Listening attentively and sensitively are traits that the Counsellor will demonstrate, however in training there are four mistakes that often pop up. If you bear these four in mind as you are listening, you will notice when and where you're doing them or catch yourself just before you do.
- Being Judgemental
- Giving Advice
Sometimes a Counsellor has a tendency to interrupt and not allow the client to finish what they were saying.
For instance you may butt in and try to finish their sentences, (this may be something you do with your friends and family.) A Counsellor may also change the subject without really noticing. Interruptions can invoke many negative thoughts in clients who are cut off such as "She isn't listening to me." "She doesn't think much of what I have to say." "She is only interested in hearing herself talk."
The second mistake is being too controlling. You may not think you're doing this. You may direct or lead your client into your own agenda rather than theirs. If you monopolise the helping conversation, you clients have little chance to speak. If you are too controlling you restrict opportunities for listening.
3. Being Judgemental
The third mistake is to be too judgemental. Listening well, requires you to possess an accepting attitude that respects clients as separate and unique human beings.
4. Giving Advice
The fourth mistake is to give advice. Often we have the urge to do just that when sitting with our clients.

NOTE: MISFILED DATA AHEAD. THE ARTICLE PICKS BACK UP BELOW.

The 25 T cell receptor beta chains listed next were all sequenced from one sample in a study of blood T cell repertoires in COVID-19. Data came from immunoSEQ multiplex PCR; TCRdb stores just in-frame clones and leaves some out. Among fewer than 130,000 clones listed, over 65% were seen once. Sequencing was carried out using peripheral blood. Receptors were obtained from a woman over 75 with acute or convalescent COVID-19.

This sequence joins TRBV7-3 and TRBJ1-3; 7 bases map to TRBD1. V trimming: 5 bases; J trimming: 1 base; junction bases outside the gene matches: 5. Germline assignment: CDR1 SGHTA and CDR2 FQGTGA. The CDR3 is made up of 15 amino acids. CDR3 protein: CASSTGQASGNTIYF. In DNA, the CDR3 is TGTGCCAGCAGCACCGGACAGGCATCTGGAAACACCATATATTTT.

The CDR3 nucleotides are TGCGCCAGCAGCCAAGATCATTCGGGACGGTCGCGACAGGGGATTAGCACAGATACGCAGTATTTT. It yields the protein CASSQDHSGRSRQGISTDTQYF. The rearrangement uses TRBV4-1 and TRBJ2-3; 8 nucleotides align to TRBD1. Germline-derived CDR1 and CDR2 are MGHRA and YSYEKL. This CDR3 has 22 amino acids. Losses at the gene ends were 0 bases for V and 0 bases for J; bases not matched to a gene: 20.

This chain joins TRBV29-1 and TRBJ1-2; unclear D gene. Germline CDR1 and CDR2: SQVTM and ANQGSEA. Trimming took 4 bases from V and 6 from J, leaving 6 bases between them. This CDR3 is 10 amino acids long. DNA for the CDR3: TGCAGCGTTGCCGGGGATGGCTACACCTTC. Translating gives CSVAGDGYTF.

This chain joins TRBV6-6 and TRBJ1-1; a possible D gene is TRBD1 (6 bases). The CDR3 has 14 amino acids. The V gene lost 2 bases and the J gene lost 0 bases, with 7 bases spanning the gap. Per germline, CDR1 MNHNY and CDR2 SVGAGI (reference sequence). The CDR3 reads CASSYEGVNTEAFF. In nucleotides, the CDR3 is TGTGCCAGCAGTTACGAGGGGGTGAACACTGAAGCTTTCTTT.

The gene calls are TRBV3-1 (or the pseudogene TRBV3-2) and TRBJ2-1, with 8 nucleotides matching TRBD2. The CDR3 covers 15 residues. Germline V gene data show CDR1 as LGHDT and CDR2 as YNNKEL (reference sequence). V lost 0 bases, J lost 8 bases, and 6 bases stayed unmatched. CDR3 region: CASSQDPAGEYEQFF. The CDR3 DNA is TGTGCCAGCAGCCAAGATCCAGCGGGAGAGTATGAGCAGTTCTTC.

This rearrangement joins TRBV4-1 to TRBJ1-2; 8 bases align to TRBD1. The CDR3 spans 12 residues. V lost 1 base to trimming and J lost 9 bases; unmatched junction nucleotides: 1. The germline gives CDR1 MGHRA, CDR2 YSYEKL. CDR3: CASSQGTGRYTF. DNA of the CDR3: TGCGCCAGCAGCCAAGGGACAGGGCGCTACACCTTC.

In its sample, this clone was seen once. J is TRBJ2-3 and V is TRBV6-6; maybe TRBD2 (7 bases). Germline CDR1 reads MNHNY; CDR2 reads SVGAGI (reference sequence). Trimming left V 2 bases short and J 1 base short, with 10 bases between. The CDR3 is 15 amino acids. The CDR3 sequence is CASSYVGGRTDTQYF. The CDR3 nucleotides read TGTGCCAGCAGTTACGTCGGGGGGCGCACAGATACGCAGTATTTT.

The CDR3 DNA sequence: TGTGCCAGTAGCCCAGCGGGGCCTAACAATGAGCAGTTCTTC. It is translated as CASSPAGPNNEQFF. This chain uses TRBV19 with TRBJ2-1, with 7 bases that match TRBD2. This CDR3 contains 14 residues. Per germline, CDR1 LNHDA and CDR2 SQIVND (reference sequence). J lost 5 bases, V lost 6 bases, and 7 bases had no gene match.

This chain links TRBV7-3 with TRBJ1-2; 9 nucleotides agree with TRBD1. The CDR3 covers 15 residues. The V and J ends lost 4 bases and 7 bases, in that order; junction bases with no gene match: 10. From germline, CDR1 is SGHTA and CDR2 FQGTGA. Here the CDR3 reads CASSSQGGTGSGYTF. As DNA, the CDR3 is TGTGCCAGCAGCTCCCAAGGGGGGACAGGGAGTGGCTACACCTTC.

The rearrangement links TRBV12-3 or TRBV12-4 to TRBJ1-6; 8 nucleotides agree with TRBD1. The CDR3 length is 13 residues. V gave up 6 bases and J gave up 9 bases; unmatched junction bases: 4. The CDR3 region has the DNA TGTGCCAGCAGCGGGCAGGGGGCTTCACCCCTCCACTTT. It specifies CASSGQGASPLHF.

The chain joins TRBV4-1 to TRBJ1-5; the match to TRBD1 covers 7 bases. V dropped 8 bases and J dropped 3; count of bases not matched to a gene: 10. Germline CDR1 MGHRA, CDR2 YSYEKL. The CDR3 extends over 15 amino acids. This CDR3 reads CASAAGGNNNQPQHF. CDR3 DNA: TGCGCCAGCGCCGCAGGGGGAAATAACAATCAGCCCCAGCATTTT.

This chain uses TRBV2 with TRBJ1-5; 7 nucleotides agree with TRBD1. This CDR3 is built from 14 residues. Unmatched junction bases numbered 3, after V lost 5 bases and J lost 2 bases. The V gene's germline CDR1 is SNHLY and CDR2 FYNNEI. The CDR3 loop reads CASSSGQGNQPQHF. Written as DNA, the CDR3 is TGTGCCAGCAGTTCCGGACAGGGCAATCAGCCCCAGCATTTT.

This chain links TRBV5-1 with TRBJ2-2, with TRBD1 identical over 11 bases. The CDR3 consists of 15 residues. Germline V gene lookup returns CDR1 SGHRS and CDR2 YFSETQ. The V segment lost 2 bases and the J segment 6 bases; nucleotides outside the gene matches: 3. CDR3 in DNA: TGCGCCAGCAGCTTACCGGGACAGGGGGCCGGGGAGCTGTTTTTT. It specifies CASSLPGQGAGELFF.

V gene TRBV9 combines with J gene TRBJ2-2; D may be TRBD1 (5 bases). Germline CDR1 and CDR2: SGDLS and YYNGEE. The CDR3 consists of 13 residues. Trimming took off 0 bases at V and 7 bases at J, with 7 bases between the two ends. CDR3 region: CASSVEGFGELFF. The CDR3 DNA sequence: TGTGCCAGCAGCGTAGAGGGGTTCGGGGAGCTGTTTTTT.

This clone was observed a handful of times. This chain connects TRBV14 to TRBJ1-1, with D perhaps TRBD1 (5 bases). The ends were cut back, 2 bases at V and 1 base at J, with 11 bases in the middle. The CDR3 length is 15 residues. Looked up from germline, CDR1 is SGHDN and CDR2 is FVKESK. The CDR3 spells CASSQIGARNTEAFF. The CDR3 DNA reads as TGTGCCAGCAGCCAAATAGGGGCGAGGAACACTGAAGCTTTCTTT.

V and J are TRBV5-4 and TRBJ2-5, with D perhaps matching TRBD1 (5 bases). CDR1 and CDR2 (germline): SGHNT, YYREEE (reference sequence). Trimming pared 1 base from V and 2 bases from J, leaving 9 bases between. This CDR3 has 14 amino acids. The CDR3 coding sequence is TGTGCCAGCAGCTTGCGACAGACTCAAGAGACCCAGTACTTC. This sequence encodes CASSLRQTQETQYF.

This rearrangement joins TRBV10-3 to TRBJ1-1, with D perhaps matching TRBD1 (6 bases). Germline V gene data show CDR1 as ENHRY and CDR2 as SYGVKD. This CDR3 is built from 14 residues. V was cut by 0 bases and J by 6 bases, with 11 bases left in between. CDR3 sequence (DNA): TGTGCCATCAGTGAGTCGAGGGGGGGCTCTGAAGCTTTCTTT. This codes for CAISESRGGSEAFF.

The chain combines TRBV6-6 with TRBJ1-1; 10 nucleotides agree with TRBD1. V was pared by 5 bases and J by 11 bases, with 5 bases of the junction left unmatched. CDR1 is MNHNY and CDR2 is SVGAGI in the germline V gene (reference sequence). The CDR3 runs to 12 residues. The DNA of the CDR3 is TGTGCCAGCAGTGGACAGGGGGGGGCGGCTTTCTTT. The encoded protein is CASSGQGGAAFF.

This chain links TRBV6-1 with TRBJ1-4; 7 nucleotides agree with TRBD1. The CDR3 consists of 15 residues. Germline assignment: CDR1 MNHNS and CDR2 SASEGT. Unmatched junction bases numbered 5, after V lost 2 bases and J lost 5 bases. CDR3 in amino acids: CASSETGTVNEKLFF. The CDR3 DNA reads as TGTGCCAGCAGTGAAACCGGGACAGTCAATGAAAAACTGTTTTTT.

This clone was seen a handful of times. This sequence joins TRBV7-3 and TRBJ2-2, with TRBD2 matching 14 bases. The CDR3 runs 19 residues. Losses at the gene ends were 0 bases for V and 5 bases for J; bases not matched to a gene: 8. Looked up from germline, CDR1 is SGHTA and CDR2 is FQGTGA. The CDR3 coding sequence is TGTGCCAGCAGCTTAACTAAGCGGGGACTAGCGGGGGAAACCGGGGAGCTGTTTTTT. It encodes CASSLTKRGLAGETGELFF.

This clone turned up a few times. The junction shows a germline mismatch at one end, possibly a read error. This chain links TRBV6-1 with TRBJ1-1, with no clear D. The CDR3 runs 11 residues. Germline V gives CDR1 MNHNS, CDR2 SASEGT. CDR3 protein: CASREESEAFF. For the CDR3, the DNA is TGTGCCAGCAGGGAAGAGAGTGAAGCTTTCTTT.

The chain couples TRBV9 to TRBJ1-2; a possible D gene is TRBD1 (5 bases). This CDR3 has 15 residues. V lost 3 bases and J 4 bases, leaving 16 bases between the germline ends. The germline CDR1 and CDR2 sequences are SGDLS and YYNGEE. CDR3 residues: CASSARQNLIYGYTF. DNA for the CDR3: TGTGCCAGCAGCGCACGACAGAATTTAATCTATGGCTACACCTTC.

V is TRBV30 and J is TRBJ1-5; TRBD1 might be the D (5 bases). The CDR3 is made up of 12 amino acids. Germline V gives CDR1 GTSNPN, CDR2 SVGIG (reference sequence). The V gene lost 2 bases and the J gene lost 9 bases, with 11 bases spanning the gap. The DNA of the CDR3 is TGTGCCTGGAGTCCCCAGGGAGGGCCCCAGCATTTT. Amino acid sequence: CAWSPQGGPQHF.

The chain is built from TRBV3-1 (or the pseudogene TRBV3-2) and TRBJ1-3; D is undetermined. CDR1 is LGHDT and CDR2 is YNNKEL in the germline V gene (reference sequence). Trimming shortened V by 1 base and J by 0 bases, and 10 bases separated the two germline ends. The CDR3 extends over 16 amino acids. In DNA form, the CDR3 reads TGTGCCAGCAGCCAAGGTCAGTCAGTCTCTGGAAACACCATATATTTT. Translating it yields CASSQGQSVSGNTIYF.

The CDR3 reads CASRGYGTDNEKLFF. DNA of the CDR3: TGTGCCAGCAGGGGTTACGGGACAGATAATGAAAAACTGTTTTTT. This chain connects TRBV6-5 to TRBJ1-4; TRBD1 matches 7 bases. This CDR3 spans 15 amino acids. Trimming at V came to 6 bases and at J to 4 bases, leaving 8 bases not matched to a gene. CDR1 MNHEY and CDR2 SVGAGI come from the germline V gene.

However, in doing so you take over the ownership of your client's problems and lives. You may barely listen to what your clients say before you come up with what they should be doing or thinking. You may find that this happens within your mind before you even say anything.
Good listening skills
To a large extent you allow the client to control the content during the session. Your role is to help your clients reveal their internal perspectives, on their own terms and at their own pace.
Active listening entails not only understanding clients' communications but also showing that you have understood.
Active listening involves responding to your client in a respectful way. This will help to create a safe emotional atmosphere, which demonstrates you are tuned into your client's feelings.
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